Back for the third year, D.C.’s tech sector will engage in a showcase of innovative ideas to promote inclusivity and help local entrepreneurs who face disproportionate barriers to accessing capital.
On Thursday, May 4, Mayor Muriel Bowser and the Office of the Deputy Mayor for Planning and Economic Development kicked off “innoMAYtion,” a monthlong initiative that features goals for businessmen and women to promote inclusivity in the District.
“As we continue the work of spreading inclusive prosperity and ensuring more residents benefit from DC’s growth, innoMAYtion is an opportunity to showcase the people and ideas that make Washington, D.C., the capital of inclusive innovation,” Bowser said. “I continue to be inspired by D.C. residents and businesses whose ideas, investments, and programs are improving our city and giving more Washingtonians an opportunity to participate in our growing tech and innovation economy.”
As part of innoMAYtion, Bowser announced the new DC Inclusive Innovation Program, which will invest millions in capital over the coming year with a focus on supporting underserved entrepreneurs.
The goals of the program are to support entrepreneurs and to grow the private sector economy by spurring business activity in the six industry areas including: impact economy, smart cities and civic solutions, professional services innovation, hospitality innovation, data science and management, and security technology as identified in D.C.’s new economic strategy.
“I am proud to see how innoMAYtion continues to get bigger and better every year,” said Deputy Mayor for Planning and Economic Development Brian T. Kenner.
“The growth of this initiative is a testament to our rapidly expanding and diverse innovation ecosystem that continues to push boundaries every day. Their work has put the District on the map as a place where great ideas can flourish and inclusive innovation is supported.”
At the kickoff, Bowser also announced the D.C. government’s new data policy — one of the most progressive and comprehensive in the nation, according to the mayor. Under the new policy, District agency data will be open to the public by default to the fullest extent consistent with safety, privacy and security.
“The greatest value from the District’s investment in data can only be realized when the data is freely shared,” said D.C. Chief Technology Officer Archana Vemulapalli. “This policy reflects our D.C. values, to be good stewards of information, promote honesty, and continuously collaborate with our civic community.”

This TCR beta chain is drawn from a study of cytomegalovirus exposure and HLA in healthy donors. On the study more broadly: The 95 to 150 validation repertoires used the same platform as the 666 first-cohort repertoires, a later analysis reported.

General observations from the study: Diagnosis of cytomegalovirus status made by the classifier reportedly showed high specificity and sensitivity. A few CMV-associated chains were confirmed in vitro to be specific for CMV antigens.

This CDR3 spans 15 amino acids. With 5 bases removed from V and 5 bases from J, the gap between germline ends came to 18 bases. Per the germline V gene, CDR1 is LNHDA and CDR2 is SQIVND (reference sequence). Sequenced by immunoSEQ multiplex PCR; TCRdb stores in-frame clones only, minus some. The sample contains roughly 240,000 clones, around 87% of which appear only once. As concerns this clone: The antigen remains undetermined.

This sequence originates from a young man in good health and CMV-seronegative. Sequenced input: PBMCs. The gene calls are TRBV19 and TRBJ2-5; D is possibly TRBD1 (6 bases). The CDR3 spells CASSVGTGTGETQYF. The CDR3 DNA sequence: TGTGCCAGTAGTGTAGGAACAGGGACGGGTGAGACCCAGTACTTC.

Since launching innoMAYtion in 2015, the District has opened In3, the first inclusive incubator in the nation aimed at supporting underrepresented entrepreneurs; unveiled Pathways to Inclusion, a major report that will guide D.C. to become the most inclusive city for entrepreneurs in the country; and launched Project 500, a program that will help 500 disadvantaged small businesses in the District grow in revenue and size over the next three years.
In its first year, Project 500 enrolled 360 businesses, 60 percent from Wards 7 and 8, focused in three primary sectors: technology and technology enabled companies, real estate and construction, and professional services.
Approximately 39 percent of the businesses enrolled in Project 500 have noted increased profitability, 12 percent made new hires, and over $160,000 in new capital has been raised.
“Accessing capital is the single most significant challenge businesses face,” said Deputy Mayor for Greater Economic Opportunity Courtney R. Snowden. “This challenge is more deeply felt by businesses in overlooked and underserved communities which is why we are focused on using the resources within government to expand access to low-cost capital for resident entrepreneurs.
“By giving more residents the tools they need to operate on a level playing field, we will truly be able to spread inclusive prosperity and create more opportunities for residents and businesses in overlooked and underserved communities,” Snowden said.